Need help? Microsoft Stores offer free tech support, PC tune-ups, malware removal

Windows users without a hefty dose of technical knowledge always have a tough time getting help. If you don't have a geeky friend handy, PC problems often mean dragging your computer down to the Geek Squad or local PC shop, where you'll be charged a crazy amount of money to have malware removed or speed up a slowing PC.

No more!

If you live near a Microsoft Store some of the peskiest PC problems can now be fixed in-person for free. Microsoft's retail locations recently started offering their Windows-focused answer to Apple's Genius Bar: the Answer Desk.

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Will that game play on your PC? Can You Run It tells you

PC gaming rocks—but figuring out whether the latest game will even run on your system can be a pain. You already know the answer to the question if you have a dedicated gaming rig, but for anyone looking for gaming thrills on their standard issue laptop, things aren't quite so simple.

Finding the answer can be easy, though. Rather than digging through spec lists to try and figure out whether you've got a suitably beefy graphics card or processor, get some quick automated advice from the long-running website Can You Run It.

Powered by System Requirements Lab, Can You Run It scans your PC and lets you know whether your machine is up to snuff for next week's Battlefield 4 LAN party.

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How to use the Tor Browser to surf the web anonymously

Recently, BoingBoing ran an article about how some librarians in Massachusetts were installing Tor software in all their public PCs to anonymize the browsing habits of their patrons. The librarians are doing this as a stand against passive government surveillance as well as companies that track users online and build dossiers to serve highly-targeted advertising.

It's an interesting project and a bold stand for user privacy. But the good news is that if you want to browse anonymously, you don't have to go to the library to use Tor. Connecting to the Tor network from your own PC is quick and painless thanks to the Tor project's dead simple Tor Browser.

What is Tor?

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How to get (mostly) stock Android on your phone easily with CyanogenMod

There's a lot to love about Android, but one problem that plagues the mobile platform is the variety of different interface skins. Samsung has TouchWiz, HTC does the Sense UI, Asus has Zen UI, and on and on it goes.

If you're tired of all the nonsense and just want stock Android you have two options: Buy a device among the limited selection of Google Play Edition devices or install a new Android ROM that brings your phone or tablet to a vanilla state.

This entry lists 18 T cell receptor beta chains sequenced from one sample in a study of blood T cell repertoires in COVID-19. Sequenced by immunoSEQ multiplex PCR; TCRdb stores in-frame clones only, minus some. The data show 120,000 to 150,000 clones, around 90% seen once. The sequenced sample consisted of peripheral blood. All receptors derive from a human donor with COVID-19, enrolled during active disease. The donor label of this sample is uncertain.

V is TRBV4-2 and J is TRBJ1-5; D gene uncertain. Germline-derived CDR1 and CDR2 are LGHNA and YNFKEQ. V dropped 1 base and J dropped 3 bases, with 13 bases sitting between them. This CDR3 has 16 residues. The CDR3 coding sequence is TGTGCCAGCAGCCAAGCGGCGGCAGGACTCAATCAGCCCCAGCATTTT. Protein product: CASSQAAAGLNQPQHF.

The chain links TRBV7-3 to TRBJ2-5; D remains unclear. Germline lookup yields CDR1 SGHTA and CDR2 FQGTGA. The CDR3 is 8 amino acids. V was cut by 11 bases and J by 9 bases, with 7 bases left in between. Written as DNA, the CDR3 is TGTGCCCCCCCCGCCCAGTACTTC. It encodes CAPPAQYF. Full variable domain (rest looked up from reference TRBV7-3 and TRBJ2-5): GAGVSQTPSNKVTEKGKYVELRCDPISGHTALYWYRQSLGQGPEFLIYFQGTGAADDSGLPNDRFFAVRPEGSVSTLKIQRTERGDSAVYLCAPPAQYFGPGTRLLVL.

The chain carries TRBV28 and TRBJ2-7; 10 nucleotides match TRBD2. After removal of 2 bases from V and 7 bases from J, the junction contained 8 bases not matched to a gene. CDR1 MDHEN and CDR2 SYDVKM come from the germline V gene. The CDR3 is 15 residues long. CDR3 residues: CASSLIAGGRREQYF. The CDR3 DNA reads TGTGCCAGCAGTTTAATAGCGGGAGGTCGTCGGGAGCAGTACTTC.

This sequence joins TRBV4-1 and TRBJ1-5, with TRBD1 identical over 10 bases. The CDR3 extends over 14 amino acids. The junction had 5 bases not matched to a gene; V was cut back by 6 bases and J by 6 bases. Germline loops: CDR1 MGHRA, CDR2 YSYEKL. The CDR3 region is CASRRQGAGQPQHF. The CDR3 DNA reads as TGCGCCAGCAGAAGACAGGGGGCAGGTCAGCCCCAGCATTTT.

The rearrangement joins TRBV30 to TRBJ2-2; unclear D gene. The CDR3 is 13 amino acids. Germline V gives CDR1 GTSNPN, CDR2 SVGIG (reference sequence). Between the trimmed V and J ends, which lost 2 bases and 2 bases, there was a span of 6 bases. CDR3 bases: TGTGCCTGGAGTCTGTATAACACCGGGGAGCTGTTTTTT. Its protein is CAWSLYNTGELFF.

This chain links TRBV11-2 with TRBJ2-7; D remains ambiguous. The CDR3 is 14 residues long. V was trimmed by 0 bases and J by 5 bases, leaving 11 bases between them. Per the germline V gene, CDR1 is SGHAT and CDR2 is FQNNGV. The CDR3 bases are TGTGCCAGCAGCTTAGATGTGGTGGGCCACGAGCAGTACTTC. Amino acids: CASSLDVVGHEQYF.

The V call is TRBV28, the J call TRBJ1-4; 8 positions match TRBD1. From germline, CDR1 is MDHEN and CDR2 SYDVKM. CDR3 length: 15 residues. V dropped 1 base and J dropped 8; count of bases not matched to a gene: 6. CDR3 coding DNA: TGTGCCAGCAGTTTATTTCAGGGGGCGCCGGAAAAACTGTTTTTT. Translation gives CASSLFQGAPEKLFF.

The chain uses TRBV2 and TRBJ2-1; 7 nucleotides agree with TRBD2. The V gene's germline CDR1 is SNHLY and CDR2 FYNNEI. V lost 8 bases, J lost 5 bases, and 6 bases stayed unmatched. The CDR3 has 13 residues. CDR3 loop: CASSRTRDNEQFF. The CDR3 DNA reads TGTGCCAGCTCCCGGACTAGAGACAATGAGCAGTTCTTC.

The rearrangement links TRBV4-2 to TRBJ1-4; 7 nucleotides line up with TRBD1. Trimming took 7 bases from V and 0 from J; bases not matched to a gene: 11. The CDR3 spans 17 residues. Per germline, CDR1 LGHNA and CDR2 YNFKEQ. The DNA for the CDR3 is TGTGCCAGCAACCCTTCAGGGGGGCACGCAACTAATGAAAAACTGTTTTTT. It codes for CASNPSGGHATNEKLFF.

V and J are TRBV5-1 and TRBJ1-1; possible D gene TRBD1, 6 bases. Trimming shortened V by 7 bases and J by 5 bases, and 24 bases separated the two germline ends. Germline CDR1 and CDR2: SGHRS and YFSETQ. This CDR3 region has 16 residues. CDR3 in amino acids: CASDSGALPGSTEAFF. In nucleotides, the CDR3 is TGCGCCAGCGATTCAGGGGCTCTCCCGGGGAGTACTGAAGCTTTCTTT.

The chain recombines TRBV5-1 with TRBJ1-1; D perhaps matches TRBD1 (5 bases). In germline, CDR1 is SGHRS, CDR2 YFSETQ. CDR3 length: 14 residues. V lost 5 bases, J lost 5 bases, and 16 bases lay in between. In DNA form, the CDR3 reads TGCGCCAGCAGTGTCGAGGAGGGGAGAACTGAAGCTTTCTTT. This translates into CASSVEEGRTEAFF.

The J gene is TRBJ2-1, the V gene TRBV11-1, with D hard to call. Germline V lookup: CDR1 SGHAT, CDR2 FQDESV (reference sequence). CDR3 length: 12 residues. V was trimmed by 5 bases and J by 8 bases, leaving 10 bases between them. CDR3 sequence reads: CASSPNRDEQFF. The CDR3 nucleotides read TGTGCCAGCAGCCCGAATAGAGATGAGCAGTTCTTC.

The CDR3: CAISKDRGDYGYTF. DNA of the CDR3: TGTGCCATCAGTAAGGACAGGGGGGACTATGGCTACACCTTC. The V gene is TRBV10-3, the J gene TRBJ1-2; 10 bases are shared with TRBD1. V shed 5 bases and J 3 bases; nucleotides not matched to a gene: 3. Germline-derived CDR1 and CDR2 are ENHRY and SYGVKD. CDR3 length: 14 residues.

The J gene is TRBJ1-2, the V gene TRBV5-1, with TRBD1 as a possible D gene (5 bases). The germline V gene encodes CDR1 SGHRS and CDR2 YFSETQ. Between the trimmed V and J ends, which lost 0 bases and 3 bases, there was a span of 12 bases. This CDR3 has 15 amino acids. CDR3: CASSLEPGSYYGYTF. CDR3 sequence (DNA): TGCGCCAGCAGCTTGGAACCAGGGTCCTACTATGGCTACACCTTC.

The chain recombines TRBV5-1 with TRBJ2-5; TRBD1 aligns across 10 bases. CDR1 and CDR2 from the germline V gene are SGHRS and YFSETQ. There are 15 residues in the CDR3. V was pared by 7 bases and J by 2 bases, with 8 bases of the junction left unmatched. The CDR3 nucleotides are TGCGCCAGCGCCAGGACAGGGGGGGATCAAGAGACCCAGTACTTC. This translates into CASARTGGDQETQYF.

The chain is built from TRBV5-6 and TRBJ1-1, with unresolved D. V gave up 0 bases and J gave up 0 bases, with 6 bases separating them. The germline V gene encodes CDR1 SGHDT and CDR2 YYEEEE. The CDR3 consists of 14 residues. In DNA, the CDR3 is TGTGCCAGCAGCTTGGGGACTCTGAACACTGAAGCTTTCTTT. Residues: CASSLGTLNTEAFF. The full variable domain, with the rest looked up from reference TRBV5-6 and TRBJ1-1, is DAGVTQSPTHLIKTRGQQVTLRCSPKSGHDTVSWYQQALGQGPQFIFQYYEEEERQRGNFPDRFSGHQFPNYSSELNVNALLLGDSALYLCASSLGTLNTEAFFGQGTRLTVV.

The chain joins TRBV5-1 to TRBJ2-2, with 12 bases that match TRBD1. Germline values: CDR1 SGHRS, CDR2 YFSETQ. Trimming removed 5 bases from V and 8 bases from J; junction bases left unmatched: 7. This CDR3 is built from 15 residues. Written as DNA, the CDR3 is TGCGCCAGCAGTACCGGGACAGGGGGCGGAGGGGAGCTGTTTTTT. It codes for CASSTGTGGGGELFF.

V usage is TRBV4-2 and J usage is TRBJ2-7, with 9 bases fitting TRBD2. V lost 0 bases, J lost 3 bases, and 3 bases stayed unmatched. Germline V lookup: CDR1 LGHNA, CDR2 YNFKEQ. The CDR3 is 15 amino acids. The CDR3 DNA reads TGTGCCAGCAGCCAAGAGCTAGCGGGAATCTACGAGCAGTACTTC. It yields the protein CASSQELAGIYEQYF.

Today, we're going to explore that second option by installing CyanogenMod, the ROM pre-installed on the OnePlus One, using Cyanogen's almost one-click installer for Windows.

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Three warning signs that email is malicious

Email spam filtering is far better than it used to be. There was a time when nearly every scam email would land in your inbox. Thankfully that's not the case anymore—especially if you're a Gmail user.

But no system is perfect. Every now and then a scam message will manage to slip into your inbox. But how do you know when you're looking at a scam or not?

Here are three basic tip-offs you can look for to figure out whether you're looking at an email with dishonest intentions. They're hardly an exhaustive list, but more often than not one of these tips will save you from getting suckered.

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How to make webmail your default email in Chrome, Firefox, and Opera

How many times have you clicked an email address on a webpage instead of copying it only to accidentally start Outlook or another desktop mail client?

Who uses desktop mail clients anymore? Well, I do, but that's another story. Many people these days are just keeping all their email in web-based services like Gmail,, and Yahoo Mail.

When you click an email address your browser is handing off responsibility for a special kind of link, called mailto, to a desktop program.

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Automate your morning programs with Windows Task Scheduler

One of the best parts of owning a PC isn't downloading videos, sending email, or playing games. If you ask me, the best tool for your computer is automation. Get it to do some of the mundane things you need to get done in the day or that make your work life just a little bit easier.

One way to do that is to use the built-in Task Scheduler for Windows. A simple, but also strangely satisfying use for Task Scheduler is to fire up all the programs you need to get going during your morning work routine.

In our case, we'll use Excel, Firefox, and Skype as examples. The only thing to keep in mind is that you must be logged in for Task Scheduler to work. If you shut down your PC or log out every night, you'll want to make sure Task Scheduler is set to go to work after you login.

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